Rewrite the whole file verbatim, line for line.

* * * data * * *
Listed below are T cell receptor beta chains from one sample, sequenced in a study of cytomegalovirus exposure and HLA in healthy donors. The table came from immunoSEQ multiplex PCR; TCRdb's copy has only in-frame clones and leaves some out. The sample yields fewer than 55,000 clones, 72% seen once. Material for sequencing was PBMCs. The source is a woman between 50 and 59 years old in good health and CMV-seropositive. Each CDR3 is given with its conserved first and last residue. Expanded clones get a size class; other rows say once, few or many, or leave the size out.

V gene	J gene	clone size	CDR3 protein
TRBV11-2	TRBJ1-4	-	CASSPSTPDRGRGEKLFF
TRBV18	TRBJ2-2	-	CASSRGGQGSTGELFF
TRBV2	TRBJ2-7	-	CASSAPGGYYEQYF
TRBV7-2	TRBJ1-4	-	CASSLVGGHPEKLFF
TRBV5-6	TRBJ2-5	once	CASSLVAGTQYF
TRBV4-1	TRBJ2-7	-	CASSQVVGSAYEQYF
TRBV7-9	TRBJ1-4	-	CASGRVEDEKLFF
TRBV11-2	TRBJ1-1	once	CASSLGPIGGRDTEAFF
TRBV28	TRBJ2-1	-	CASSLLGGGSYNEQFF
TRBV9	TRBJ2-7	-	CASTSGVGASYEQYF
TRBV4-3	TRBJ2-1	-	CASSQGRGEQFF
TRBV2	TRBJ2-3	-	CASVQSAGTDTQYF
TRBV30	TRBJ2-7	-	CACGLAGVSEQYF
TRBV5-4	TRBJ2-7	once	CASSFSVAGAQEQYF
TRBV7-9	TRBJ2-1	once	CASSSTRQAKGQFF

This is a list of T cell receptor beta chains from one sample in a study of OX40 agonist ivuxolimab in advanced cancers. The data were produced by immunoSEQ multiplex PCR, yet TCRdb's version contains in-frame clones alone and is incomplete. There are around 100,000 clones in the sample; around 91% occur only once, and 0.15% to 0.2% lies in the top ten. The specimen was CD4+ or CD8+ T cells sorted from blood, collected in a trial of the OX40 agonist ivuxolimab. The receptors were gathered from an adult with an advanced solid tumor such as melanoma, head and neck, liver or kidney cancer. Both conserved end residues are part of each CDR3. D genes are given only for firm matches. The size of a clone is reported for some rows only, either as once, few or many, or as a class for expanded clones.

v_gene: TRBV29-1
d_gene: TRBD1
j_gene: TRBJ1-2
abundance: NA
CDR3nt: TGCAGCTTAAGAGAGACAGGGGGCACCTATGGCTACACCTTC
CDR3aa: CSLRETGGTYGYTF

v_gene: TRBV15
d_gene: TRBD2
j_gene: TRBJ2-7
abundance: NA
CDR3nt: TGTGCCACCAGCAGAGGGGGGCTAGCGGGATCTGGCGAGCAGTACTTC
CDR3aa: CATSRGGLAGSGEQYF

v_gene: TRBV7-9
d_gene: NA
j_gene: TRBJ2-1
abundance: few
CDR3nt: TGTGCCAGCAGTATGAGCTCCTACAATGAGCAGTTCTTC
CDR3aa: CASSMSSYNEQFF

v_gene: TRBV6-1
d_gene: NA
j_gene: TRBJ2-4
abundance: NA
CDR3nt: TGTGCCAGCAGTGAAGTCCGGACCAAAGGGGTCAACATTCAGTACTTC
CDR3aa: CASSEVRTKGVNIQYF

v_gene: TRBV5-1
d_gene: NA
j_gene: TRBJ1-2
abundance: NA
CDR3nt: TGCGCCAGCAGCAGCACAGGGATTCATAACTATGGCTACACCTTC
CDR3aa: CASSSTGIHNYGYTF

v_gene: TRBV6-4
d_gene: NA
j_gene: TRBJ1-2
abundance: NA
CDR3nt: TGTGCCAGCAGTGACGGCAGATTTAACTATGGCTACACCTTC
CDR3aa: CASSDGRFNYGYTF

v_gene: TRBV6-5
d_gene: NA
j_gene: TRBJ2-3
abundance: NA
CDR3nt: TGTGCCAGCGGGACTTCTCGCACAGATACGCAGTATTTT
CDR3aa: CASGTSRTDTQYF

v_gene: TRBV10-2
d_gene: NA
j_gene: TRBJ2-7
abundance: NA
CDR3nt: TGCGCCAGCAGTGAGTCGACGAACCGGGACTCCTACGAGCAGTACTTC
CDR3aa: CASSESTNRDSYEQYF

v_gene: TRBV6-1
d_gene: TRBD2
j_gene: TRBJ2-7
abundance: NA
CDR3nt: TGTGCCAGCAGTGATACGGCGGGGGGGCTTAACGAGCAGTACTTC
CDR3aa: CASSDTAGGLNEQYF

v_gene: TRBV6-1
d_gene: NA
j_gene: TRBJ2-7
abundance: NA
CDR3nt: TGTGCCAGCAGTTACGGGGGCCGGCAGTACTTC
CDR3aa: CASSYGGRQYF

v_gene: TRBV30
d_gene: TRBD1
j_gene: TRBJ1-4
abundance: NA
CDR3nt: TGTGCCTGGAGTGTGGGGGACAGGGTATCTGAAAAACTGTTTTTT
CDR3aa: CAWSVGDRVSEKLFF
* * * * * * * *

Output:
Listed below are T cell receptor beta chains from one sample, sequenced in a study of cytomegalovirus exposure and HLA in healthy donors. The table came from immunoSEQ multiplex PCR; TCRdb's copy has only in-frame clones and leaves some out. The sample yields fewer than 55,000 clones, 72% seen once. Material for sequencing was PBMCs. The source is a woman between 50 and 59 years old in good health and CMV-seropositive. Each CDR3 is given with its conserved first and last residue. Expanded clones get a size class; other rows say once, few or many, or leave the size out.

V gene	J gene	clone size	CDR3 protein
TRBV11-2	TRBJ1-4	-	CASSPSTPDRGRGEKLFF
TRBV18	TRBJ2-2	-	CASSRGGQGSTGELFF
TRBV2	TRBJ2-7	-	CASSAPGGYYEQYF
TRBV7-2	TRBJ1-4	-	CASSLVGGHPEKLFF
TRBV5-6	TRBJ2-5	once	CASSLVAGTQYF
TRBV4-1	TRBJ2-7	-	CASSQVVGSAYEQYF
TRBV7-9	TRBJ1-4	-	CASGRVEDEKLFF
TRBV11-2	TRBJ1-1	once	CASSLGPIGGRDTEAFF
TRBV28	TRBJ2-1	-	CASSLLGGGSYNEQFF
TRBV9	TRBJ2-7	-	CASTSGVGASYEQYF
TRBV4-3	TRBJ2-1	-	CASSQGRGEQFF
TRBV2	TRBJ2-3	-	CASVQSAGTDTQYF
TRBV30	TRBJ2-7	-	CACGLAGVSEQYF
TRBV5-4	TRBJ2-7	once	CASSFSVAGAQEQYF
TRBV7-9	TRBJ2-1	once	CASSSTRQAKGQFF

This is a list of T cell receptor beta chains from one sample in a study of OX40 agonist ivuxolimab in advanced cancers. The data were produced by immunoSEQ multiplex PCR, yet TCRdb's version contains in-frame clones alone and is incomplete. There are around 100,000 clones in the sample; around 91% occur only once, and 0.15% to 0.2% lies in the top ten. The specimen was CD4+ or CD8+ T cells sorted from blood, collected in a trial of the OX40 agonist ivuxolimab. The receptors were gathered from an adult with an advanced solid tumor such as melanoma, head and neck, liver or kidney cancer. Both conserved end residues are part of each CDR3. D genes are given only for firm matches. The size of a clone is reported for some rows only, either as once, few or many, or as a class for expanded clones.

v_gene: TRBV29-1
d_gene: TRBD1
j_gene: TRBJ1-2
abundance: NA
CDR3nt: TGCAGCTTAAGAGAGACAGGGGGCACCTATGGCTACACCTTC
CDR3aa: CSLRETGGTYGYTF

v_gene: TRBV15
d_gene: TRBD2
j_gene: TRBJ2-7
abundance: NA
CDR3nt: TGTGCCACCAGCAGAGGGGGGCTAGCGGGATCTGGCGAGCAGTACTTC
CDR3aa: CATSRGGLAGSGEQYF

v_gene: TRBV7-9
d_gene: NA
j_gene: TRBJ2-1
abundance: few
CDR3nt: TGTGCCAGCAGTATGAGCTCCTACAATGAGCAGTTCTTC
CDR3aa: CASSMSSYNEQFF

v_gene: TRBV6-1
d_gene: NA
j_gene: TRBJ2-4
abundance: NA
CDR3nt: TGTGCCAGCAGTGAAGTCCGGACCAAAGGGGTCAACATTCAGTACTTC
CDR3aa: CASSEVRTKGVNIQYF

v_gene: TRBV5-1
d_gene: NA
j_gene: TRBJ1-2
abundance: NA
CDR3nt: TGCGCCAGCAGCAGCACAGGGATTCATAACTATGGCTACACCTTC
CDR3aa: CASSSTGIHNYGYTF

v_gene: TRBV6-4
d_gene: NA
j_gene: TRBJ1-2
abundance: NA
CDR3nt: TGTGCCAGCAGTGACGGCAGATTTAACTATGGCTACACCTTC
CDR3aa: CASSDGRFNYGYTF

v_gene: TRBV6-5
d_gene: NA
j_gene: TRBJ2-3
abundance: NA
CDR3nt: TGTGCCAGCGGGACTTCTCGCACAGATACGCAGTATTTT
CDR3aa: CASGTSRTDTQYF

v_gene: TRBV10-2
d_gene: NA
j_gene: TRBJ2-7
abundance: NA
CDR3nt: TGCGCCAGCAGTGAGTCGACGAACCGGGACTCCTACGAGCAGTACTTC
CDR3aa: CASSESTNRDSYEQYF

v_gene: TRBV6-1
d_gene: TRBD2
j_gene: TRBJ2-7
abundance: NA
CDR3nt: TGTGCCAGCAGTGATACGGCGGGGGGGCTTAACGAGCAGTACTTC
CDR3aa: CASSDTAGGLNEQYF

v_gene: TRBV6-1
d_gene: NA
j_gene: TRBJ2-7
abundance: NA
CDR3nt: TGTGCCAGCAGTTACGGGGGCCGGCAGTACTTC
CDR3aa: CASSYGGRQYF

v_gene: TRBV30
d_gene: TRBD1
j_gene: TRBJ1-4
abundance: NA
CDR3nt: TGTGCCTGGAGTGTGGGGGACAGGGTATCTGAAAAACTGTTTTTT
CDR3aa: CAWSVGDRVSEKLFF